It would be a stretch to call what follows a true “exit poll” – if it were, it would have a much broader sample size and a much more scientific approach.
Still, The New Tri-State Defender wanted to hear what some voters were thinking as they arrived and left the polls.
So we posted up at strategic times near two polling locations in Frayser. First, we went to Precinct 70-01 at Martin Luther King Preparatory, right around “quitting time” so we could catch the on-the-way-home voter.
From there, we checked in at Precinct 70-02 at the Ed Rice Community Center, arriving just 10 minutes before the polls closed, to try to talk to the very last people to cast a ballot.
Sure, we asked who they voted for. But we also wanted to know what issues were most pressing and when they started paying attention to the Democratic primaries. Was there a candidate they liked who dropped out?
Charlie Hardy, 61 (MLK Prep., 70-01) — 4:27 p.m.
Like several of the voters we talked to, Charlie Hardy’s mind had been made up for a long time.
“I’m gonna vote for Joe Biden,” Hardy said on his way into the polls. “I’ve been with him pretty much most of the time, mainly because Barack Obama is backing him and he served under Barack Obama. So he pretty much would be the best man, from my opinion.”
Tennessee overwhelmingly agreed. Biden won nearly 42 percent of the Tennessee vote; more than 50,000 votes in Shelby County alone — more than rivals Bernie Sanders, Michael Bloomberg and Elizabeth Warren combined.
Hardy admitted he doesn’t follow politics closely, but he takes his responsibility to vote seriously.
“I do understand it’s important to vote, mainly because of the struggle that we had to get this right,” he said. “So I feel like this is my best opportunity to get out and cast my vote. That way, I won’t have nothing to argue or gripe about.”
Unirikka and Arnetra Young, (MLK Prep., 70-01) — 4:37 p.m.
Arnetra Young had her mind on her money as she went into the polls – specifically her student loan debt. As an educator, she has returned to school to pursue a master’s degree, which is great for her career but not her bank account.
“Like, I’m in debt, now. I’m even in more debt than I was before, when I was in undergrad,” she said, as Unirikka echoed his own student debt. And now I’m about to have a master’s and I’m like $60,000 in debt. So, that was important to me.”
Both declined to say who they voted for, but did say their choice had been made for a long time, and did not have to switch after a candidate dropped out. “I already knew from the jump,” Unirikka said.
“I was kind of indecisive between two Democrats,” Arnetra Young added. “But when it boiled down to it, I made up my mind.”
Rejoice Jones, 59 (MLK Prep., 70-01) — 4:41 p.m.
While Biden’s affiliation with American’s first African-American president helped him at hte polls, Rejoice Jones was unimpressed with him, or anyone who tried to name-check Obama at every turn.
“Don’t mention Obama to me,” she said. “That’s not attractive to me. You got Elizabeth Warren saying, ‘Obama chose me for this!’ Well, I don’t care, that was back then. Then you got Joe Biden, and he was vice president and that’s good enough. But he’s got to pull his own weight.”
She said she voted for Bloomberg.
“He ain’t using nobody but what he’s done for other people,” she said. “He showing us what he did for New York, I want him to do it for the whole world.”
Yolanda Webster, (MLK Prep., 70-01) — 4:45 p.m.
Yolanda Webster knew going in she would vote for Biden. But coming out, she had concerns about whether her vote would be counted. She said that at first, her voting booth credited her vote to another candidate, despite her vote for Biden. She got it corrected.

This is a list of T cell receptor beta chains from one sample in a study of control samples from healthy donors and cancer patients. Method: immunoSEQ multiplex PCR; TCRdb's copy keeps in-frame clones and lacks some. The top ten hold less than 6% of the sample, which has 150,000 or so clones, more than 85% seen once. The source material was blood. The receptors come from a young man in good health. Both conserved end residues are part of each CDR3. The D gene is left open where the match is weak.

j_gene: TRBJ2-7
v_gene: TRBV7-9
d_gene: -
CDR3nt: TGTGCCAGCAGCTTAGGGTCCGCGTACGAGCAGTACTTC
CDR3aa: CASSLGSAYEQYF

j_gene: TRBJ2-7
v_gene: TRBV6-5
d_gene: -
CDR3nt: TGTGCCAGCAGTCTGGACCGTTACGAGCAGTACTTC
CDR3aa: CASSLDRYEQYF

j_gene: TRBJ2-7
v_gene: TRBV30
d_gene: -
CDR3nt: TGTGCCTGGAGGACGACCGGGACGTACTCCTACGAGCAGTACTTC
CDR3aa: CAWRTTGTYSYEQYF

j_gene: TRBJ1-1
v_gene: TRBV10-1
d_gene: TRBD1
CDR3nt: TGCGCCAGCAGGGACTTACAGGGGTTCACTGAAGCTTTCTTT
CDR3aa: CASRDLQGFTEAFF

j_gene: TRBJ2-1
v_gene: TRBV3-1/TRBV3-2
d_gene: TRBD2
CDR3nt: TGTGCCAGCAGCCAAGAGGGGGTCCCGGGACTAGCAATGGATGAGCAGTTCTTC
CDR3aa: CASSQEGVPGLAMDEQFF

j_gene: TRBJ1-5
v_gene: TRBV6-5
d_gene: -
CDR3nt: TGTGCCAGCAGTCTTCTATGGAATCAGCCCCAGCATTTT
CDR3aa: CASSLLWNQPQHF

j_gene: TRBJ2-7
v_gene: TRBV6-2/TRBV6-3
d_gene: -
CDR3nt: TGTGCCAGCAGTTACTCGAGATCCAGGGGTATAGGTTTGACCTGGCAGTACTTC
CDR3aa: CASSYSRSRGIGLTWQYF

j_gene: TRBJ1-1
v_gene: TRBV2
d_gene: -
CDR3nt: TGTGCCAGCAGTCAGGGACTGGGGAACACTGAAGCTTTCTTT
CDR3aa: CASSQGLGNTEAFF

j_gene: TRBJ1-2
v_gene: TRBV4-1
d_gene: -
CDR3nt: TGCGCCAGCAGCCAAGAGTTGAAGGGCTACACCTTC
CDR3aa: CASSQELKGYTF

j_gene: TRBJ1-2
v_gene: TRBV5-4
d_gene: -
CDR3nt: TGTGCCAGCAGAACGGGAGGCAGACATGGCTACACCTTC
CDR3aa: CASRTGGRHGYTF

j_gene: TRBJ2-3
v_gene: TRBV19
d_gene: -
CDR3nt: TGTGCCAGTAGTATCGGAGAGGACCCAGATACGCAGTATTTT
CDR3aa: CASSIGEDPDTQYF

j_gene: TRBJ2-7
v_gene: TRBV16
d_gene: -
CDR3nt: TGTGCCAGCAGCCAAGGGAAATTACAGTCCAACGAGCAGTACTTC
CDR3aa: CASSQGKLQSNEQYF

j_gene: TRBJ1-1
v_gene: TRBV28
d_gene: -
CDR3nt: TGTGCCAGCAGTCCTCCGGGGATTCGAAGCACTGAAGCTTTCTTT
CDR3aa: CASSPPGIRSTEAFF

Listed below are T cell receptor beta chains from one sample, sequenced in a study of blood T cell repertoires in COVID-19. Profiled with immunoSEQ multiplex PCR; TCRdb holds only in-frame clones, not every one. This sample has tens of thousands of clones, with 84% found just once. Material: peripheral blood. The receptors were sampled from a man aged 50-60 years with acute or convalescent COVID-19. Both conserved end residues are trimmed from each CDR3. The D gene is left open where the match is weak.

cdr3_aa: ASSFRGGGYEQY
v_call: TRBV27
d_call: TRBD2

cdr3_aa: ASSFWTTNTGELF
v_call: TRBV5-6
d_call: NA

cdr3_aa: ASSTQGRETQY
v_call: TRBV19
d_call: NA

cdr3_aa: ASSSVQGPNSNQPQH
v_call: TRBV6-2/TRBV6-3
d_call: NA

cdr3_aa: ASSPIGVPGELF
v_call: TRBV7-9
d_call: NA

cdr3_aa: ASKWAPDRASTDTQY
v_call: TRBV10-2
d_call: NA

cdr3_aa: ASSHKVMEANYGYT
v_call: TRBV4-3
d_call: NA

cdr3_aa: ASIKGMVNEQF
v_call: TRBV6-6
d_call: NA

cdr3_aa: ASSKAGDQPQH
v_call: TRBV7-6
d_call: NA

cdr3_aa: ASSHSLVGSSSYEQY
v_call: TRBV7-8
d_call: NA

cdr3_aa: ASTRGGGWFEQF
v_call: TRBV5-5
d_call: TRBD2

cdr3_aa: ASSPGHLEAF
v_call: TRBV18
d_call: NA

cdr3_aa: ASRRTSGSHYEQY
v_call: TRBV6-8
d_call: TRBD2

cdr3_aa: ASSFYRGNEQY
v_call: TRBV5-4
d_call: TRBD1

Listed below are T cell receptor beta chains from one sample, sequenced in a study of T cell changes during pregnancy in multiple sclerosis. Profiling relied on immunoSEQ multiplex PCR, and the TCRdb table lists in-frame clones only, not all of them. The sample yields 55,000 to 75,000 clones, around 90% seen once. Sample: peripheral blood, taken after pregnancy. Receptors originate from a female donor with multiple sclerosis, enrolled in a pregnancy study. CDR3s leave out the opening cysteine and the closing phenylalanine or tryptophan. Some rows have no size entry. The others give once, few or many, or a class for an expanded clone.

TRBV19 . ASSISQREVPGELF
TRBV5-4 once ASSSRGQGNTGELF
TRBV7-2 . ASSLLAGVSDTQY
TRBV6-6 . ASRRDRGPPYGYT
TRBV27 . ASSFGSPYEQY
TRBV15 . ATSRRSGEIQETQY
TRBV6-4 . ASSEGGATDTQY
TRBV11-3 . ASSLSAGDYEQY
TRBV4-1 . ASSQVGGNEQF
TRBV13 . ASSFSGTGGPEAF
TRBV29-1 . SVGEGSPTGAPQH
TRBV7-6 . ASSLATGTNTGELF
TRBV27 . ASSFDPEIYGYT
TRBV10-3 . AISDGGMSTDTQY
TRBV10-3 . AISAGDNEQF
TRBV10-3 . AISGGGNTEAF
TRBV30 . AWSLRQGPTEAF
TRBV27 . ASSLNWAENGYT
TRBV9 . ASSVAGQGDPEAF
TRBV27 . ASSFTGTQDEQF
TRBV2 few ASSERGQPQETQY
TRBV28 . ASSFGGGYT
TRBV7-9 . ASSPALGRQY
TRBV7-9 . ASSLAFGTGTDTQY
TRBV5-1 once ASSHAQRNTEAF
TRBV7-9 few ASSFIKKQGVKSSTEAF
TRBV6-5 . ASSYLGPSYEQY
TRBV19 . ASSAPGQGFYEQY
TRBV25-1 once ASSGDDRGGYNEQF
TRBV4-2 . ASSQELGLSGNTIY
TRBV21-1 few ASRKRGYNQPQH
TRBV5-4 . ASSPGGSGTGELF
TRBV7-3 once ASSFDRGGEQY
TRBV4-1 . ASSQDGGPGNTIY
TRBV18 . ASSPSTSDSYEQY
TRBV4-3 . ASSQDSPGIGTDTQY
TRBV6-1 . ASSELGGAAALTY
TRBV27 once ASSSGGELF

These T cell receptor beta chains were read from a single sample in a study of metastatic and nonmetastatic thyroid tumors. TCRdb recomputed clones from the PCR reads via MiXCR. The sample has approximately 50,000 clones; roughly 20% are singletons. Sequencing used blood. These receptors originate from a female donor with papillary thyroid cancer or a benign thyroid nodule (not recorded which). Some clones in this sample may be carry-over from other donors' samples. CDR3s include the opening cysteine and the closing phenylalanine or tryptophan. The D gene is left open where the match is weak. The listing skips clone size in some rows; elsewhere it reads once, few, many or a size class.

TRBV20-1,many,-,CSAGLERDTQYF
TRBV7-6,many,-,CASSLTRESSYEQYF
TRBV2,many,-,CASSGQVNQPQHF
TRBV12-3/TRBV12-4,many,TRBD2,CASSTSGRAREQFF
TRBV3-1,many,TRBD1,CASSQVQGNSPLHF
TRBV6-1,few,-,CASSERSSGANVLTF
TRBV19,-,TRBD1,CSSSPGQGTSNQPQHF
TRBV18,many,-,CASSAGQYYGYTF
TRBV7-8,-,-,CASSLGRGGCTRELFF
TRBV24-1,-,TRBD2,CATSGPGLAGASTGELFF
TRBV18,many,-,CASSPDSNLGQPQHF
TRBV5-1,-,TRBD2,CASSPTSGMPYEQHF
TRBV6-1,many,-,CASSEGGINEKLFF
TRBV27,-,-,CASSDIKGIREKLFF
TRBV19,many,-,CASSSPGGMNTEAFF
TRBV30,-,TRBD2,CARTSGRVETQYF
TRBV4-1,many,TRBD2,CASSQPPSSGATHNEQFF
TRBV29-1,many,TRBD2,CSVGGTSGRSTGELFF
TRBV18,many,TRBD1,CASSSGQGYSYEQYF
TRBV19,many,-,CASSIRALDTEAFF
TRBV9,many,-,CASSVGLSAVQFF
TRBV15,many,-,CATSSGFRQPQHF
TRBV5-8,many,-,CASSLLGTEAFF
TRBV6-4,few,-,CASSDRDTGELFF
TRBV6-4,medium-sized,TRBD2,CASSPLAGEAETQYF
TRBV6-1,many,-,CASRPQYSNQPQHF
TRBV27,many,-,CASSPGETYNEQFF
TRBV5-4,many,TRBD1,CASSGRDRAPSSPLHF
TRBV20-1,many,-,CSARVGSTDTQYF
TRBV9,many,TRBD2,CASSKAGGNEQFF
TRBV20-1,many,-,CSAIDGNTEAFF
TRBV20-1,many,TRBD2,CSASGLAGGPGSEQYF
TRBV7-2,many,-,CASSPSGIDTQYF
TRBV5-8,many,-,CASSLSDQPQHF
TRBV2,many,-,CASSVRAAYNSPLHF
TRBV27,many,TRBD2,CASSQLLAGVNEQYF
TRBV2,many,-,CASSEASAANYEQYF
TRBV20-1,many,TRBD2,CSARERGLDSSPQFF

“It made me kind of iffy about he situation,” said Webster, who said she’s in her 40s. “I usually vote early, and this was kind of discouraging, so I’ll probably go back to voting early.”
But with talk of voter suppression, machine hacking and foreign influence, did her experience sour her on voting?
“No, I’m gonna always vote because we got that privilege to vote. Our people fought a long time for us to vote, so of course I’m going to vote,” she said. “But yeah I can see how something like that may discourage some folks because they’re thinking, ‘It doesn’t matter anyway because you’re gonna choose who you want to win.’ But your vote might count.
“My vote does count.”
Torrie Flagg, 43, (Ed Rice Cen- ter, 70-02) — 6:54 p.m.
Some voters prefer short lines at the polls – they’re convenient, quick. But Torrie Flagg really was hoping she’d have to wait to cast her ballot.
“I’m just disappointed. I’m really disappointed,” said Flagg, 43, as she stood in a nearly empty parking lot.
“I thought I was gonna pull up and I was going to be standing in a line and having a wait to cast my vote.”
Instead, and much to her cha- grin, Flagg was able to waltz in and cast her ballot. Given the stakes of the election, no line meant people weren’t turning out.
“Just to be able to walk in and walk back out,” she said. “It’s kinda sad, for it to be Super Tuesday.”
Catherine Monplaisir, 22 (Ed Rice Center, 70-02) — 6:57 p.m.
Right after Catherine Monplaisir walked out of Ed Rice, poll workers started taking down voting signs. The poll had closed, and Monplaisir’s was the last ballot cast there.
The young mother wouldn’t share her choice, but her criteria was pretty straightforward, simple and common.
“Help out schools,” said Monplaisir, an Afro-Latina of Caribbean and Honduran descent. “I have a little girl right now – she’s 2 – and if anyone can help out schools . . . healthcare is expensive. I have to work, everyone has to work to get through the day.
“I’m, like, thinking about who really could be a good president, you know?” she added. “I need to see a candidate that will help both (blacks and Latinos) and even whites, you know? It doesn’t really matter what race you are.”